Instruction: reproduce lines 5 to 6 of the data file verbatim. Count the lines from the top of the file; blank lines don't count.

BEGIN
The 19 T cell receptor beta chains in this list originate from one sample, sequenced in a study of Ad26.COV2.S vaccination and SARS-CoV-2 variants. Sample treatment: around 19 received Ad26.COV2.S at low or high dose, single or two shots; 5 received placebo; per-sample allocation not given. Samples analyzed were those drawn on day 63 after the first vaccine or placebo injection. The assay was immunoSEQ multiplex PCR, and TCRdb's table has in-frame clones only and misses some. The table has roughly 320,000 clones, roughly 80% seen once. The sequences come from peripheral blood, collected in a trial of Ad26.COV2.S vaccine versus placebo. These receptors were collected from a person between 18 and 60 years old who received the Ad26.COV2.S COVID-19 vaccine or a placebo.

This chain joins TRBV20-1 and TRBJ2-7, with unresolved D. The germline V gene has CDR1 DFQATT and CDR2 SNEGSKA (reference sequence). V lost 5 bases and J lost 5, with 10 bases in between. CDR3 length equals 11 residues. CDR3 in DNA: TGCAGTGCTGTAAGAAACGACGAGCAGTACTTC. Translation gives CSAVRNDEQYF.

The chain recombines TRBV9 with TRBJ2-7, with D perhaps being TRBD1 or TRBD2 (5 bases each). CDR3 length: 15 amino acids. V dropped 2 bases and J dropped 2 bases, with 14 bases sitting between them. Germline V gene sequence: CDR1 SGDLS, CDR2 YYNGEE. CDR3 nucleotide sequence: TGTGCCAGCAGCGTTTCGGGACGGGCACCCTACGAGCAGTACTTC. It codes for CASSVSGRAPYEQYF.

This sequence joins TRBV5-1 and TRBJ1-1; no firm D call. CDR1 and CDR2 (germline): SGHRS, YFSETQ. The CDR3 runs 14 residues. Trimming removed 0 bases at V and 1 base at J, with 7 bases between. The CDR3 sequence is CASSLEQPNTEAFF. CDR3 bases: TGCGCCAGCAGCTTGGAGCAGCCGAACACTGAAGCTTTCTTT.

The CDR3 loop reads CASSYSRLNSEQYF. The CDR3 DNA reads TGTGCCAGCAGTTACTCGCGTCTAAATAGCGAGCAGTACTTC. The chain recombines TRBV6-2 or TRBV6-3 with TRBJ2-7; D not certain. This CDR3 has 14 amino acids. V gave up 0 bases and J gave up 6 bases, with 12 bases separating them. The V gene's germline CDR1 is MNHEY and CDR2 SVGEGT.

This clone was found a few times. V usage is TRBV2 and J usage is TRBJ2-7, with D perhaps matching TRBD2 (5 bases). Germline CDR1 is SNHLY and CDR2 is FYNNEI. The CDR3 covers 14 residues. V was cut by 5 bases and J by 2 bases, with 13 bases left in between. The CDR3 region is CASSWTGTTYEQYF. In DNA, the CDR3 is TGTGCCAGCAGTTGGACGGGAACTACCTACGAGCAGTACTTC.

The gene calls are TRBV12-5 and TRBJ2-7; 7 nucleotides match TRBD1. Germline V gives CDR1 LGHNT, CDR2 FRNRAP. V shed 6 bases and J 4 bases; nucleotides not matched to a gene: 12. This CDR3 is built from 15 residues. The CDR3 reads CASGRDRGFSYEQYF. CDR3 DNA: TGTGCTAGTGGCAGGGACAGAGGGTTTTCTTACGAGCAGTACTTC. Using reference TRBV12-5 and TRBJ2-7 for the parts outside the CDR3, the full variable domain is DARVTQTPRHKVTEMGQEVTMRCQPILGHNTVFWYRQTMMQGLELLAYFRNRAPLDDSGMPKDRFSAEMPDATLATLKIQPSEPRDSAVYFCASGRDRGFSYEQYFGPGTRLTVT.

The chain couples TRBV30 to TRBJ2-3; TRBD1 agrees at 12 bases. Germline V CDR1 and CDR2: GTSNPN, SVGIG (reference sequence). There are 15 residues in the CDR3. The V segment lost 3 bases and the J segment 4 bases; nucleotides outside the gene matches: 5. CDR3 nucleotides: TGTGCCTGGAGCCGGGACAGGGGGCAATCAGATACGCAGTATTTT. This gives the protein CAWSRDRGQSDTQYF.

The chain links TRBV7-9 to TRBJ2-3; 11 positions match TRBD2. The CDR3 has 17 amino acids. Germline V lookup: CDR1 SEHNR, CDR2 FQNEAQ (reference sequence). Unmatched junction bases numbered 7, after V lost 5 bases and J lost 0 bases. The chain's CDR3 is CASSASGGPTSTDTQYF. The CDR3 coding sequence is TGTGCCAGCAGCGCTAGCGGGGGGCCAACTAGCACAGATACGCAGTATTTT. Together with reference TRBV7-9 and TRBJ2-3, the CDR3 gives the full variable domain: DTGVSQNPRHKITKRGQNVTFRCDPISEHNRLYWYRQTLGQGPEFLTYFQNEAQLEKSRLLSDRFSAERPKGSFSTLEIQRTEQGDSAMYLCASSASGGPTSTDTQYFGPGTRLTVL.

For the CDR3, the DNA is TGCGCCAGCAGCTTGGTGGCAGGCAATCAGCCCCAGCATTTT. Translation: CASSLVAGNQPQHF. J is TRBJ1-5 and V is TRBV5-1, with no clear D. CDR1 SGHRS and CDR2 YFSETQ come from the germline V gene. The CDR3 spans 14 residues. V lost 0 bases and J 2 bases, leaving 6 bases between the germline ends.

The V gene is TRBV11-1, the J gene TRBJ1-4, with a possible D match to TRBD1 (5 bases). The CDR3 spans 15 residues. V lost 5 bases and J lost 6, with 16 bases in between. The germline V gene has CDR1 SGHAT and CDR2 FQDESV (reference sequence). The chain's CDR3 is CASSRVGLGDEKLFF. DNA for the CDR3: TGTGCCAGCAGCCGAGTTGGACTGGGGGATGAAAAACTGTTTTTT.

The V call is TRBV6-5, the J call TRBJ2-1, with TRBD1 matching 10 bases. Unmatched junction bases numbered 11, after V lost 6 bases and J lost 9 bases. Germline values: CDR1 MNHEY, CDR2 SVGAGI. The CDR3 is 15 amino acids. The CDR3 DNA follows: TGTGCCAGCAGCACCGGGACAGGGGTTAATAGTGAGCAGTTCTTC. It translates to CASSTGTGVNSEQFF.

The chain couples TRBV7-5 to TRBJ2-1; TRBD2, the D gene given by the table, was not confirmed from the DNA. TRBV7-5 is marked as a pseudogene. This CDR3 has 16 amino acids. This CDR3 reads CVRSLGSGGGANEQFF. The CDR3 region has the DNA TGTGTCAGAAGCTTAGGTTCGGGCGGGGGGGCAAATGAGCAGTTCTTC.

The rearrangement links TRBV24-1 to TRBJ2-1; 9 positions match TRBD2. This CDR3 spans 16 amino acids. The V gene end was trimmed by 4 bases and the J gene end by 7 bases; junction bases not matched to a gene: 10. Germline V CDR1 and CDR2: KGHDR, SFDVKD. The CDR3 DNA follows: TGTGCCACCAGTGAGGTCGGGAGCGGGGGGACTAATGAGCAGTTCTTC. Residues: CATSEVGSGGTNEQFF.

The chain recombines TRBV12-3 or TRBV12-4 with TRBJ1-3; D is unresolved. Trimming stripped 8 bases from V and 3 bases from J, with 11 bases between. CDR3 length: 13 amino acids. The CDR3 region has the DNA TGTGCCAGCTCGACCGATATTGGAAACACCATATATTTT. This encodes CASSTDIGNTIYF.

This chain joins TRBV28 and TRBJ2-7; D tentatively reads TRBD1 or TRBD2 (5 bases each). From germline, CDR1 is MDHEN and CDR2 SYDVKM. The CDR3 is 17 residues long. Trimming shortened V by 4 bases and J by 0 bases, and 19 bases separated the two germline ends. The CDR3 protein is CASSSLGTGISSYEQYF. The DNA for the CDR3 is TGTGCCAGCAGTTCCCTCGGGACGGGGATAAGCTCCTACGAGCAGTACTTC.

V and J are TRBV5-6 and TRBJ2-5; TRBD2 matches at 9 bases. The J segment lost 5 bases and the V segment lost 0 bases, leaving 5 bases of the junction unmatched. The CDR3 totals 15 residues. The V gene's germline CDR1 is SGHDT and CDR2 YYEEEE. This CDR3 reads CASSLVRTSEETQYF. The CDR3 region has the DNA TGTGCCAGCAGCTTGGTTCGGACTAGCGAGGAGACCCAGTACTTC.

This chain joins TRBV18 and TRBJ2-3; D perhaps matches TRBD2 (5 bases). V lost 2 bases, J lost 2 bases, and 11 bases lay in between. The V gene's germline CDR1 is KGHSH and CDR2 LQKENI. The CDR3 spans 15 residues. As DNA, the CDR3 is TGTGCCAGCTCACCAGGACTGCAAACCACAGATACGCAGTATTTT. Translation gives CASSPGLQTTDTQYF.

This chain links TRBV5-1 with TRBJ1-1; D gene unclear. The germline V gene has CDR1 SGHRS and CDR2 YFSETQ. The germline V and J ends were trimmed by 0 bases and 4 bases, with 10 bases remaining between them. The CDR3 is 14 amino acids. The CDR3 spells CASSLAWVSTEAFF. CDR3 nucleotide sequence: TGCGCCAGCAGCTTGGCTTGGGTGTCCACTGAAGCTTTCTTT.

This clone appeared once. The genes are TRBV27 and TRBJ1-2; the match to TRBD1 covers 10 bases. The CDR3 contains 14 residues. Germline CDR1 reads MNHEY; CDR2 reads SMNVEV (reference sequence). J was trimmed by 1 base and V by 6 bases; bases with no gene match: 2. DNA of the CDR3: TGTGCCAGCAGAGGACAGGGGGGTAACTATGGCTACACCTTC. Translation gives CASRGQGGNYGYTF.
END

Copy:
The CDR3 loop reads CASSYSRLNSEQYF. The CDR3 DNA reads TGTGCCAGCAGTTACTCGCGTCTAAATAGCGAGCAGTACTTC. The chain recombines TRBV6-2 or TRBV6-3 with TRBJ2-7; D not certain. This CDR3 has 14 amino acids. V gave up 0 bases and J gave up 6 bases, with 12 bases separating them. The V gene's germline CDR1 is MNHEY and CDR2 SVGEGT.

This clone was found a few times. V usage is TRBV2 and J usage is TRBJ2-7, with D perhaps matching TRBD2 (5 bases). Germline CDR1 is SNHLY and CDR2 is FYNNEI. The CDR3 covers 14 residues. V was cut by 5 bases and J by 2 bases, with 13 bases left in between. The CDR3 region is CASSWTGTTYEQYF. In DNA, the CDR3 is TGTGCCAGCAGTTGGACGGGAACTACCTACGAGCAGTACTTC.